As funny as it sounds, I make lists. Every day I’ll make a numbered list of the tasks I need to complete, and I will literally check them off as I complete them. I’m very serious about my lists. They must be on paper. I can’t have it on any kind of digital platform. It has to be in my face. Just an old school pen and paper list is all I need to keep productive. It’s something that has always worked for me.
What advice would you give your younger self?
I would tell my younger self to take more risks in regard to investment in money and time, because later in life you won’t have the opportunity to take those risks. With increased age comes increased responsibility. My younger self didn’t have kids or a mortgage. My younger self was very careful with money — probably too careful. Maybe that money should have been invested somewhere. Ten years ago, Bitcoin just started and now look at it. If I’d invested some money I had into Bitcoin or a multitude of great stocks, I’d be much better off.
Tell us something that’s true that almost nobody agrees with you on.
People think hard work is always productive, but if you invest a lot of time and hard work in the wrong place, you delegated energy towards something that could have otherwise gone towards something more productive.
As an entrepreneur, what is the one thing you do over and over and recommend everyone else do?
I always make lists, set goals, and do all that I can to accomplish them.
What is one strategy that has helped you grow your business?
I let go of my personal fear of rejection and to let go of my fear of financial loss of an investment in my business. Whether it means hiring someone to help me or to pay for something that progresses the company, giving in to those fears around these concerns will hold you back. Let go of those fears and invest into your company and more often than not, the benefits will greatly outweigh the risks.
What is one failure you had as an entrepreneur, and how did you overcome it?
There was a time in my early-to-mid-20s when I decided to go into consumer electronics. I flew to China with a business partner to oversee our operations and to negotiate deals. We decided we didn’t have enough time to oversee our domestic operations. In a hurry, we hired someone to take on those responsibilities, but it wasn’t the right person and as a result the business failed.
It taught me not to put your eggs into a basket that you can’t nurture. If you cannot put your all into something, then it will most likely fail. There’s no such thing as doing something halfway when it comes to running a successful company. That mentality will always lead to failure. It’s important to delegate responsibilities but it’s also important to hand them to someone reliable and in doing so you still need to be fully invested in who you hire because once you step away nobody is going to care about the business as much as you do.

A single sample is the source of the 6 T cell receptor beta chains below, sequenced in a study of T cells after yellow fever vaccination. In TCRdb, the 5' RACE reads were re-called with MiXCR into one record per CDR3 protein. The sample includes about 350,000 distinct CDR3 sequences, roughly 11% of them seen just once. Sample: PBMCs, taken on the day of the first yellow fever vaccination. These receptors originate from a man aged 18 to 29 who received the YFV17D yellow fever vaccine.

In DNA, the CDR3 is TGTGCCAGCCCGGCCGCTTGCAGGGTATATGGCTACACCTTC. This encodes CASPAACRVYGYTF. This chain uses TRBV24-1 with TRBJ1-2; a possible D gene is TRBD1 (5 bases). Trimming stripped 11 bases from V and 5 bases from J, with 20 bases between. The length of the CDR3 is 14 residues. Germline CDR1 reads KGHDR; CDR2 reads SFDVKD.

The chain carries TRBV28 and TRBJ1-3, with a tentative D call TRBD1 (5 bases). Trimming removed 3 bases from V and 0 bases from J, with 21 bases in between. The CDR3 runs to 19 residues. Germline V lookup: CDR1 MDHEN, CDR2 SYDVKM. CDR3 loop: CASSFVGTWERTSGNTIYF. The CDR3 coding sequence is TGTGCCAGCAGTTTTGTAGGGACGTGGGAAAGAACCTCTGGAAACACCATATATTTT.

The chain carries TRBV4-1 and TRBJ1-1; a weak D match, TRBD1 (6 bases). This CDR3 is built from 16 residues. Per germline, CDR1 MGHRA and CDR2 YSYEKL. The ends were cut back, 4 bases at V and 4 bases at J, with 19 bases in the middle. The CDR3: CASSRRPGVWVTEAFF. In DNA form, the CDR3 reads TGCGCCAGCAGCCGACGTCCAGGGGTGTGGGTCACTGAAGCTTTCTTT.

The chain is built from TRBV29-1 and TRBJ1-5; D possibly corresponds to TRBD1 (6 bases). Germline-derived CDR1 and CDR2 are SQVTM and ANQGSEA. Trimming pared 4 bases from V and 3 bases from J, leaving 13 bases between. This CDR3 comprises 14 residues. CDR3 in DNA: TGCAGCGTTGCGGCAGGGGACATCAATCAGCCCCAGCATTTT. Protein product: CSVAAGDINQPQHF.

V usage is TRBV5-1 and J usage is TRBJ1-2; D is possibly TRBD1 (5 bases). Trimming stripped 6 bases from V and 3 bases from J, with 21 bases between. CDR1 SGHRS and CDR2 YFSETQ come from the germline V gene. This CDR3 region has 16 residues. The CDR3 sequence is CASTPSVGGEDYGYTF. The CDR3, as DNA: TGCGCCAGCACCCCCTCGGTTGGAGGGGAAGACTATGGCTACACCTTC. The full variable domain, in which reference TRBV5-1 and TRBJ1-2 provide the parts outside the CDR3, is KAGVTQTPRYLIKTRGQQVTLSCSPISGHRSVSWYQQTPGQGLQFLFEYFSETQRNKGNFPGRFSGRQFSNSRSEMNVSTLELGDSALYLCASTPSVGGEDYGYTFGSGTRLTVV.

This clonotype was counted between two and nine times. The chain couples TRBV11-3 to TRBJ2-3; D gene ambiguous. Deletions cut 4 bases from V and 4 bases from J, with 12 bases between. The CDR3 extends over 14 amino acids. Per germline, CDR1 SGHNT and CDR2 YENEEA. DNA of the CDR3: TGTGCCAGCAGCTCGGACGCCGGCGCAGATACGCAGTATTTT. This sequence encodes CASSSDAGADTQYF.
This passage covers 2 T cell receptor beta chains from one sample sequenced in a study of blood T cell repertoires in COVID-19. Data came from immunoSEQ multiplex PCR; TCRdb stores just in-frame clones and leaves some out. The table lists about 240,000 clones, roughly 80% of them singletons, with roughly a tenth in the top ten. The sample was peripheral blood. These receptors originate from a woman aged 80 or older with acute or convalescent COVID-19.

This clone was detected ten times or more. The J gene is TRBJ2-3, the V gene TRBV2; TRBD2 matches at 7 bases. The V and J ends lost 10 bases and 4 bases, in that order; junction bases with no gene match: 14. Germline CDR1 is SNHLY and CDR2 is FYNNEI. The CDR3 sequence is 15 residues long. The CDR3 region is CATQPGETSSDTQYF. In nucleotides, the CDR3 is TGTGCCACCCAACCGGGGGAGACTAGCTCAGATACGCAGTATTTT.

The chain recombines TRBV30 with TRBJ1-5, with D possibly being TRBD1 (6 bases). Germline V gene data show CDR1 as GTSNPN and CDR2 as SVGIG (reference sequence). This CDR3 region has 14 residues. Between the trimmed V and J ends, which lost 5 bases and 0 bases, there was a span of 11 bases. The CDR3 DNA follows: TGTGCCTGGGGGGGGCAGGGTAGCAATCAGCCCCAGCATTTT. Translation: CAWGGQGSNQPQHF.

What is one business idea that you’re willing to give away to our readers?
I would say that it is important for every person who makes a comfortable living, whether they are a business owner or employed, should set aside money for personal investment, such as stocks, bonds and mutual funds. Everyone has an opportunity to be in charge of their own financial portfolio, and in many ways, it is like a job. Financial growth goes well beyond entrepreneurship.
What is the best $100 you recently spent? What and why?
I recently put $100 towards a surfboard. Surfing helps me remind myself that it’s important to step away from work sometimes and focus on yourself and your inner peace. For me my inner peace is being in the water and surfing. It’s important to have something outside of work to remind yourself that you can still have fun.
What is one piece of software or a web service that helps you be productive?
Microsoft Excel. You can use it to make a spreadsheet of information that’s valuable to you. My appreciation for Excel goes back to me taking notes and making lists. It’s a very efficient means of organizing information about clients and patients.
What is the one book that you recommend our community should read and why?
I recommend Outliers by Malcolm Gladwell. I like the “10,000 Hour Rule” which is the idea that you need to spend 10,000 hours on anything for you to become a world-class expert at it. I’m a firm believer in how repetition creates habits, and that habits create professionalism. Professionalism in any industry needs to be second nature for you to be an expert. You need to be able to be woken up in the middle of the night in any condition, be asked any question about anything in your industry, and be able to answer it with little hesitation. That’s what it takes to be a master or an expert in your field. You always need to be a student, keeping your mind open to learn more about your industry.
What is your favorite quote?
“Injustice anywhere is a threat to justice everywhere.” — Martin Luther King, Jr.
* Set goals, write them down, check them off as you complete them, and stick to the game plan.
* Continuously remain a student to your craft. In order to be a good teacher, you must be a good student.
* If you don’t take risks, you’ll reap no rewards because great rewards only come with great risk.
Originally published at https://ideamensch.com on November 24, 2020.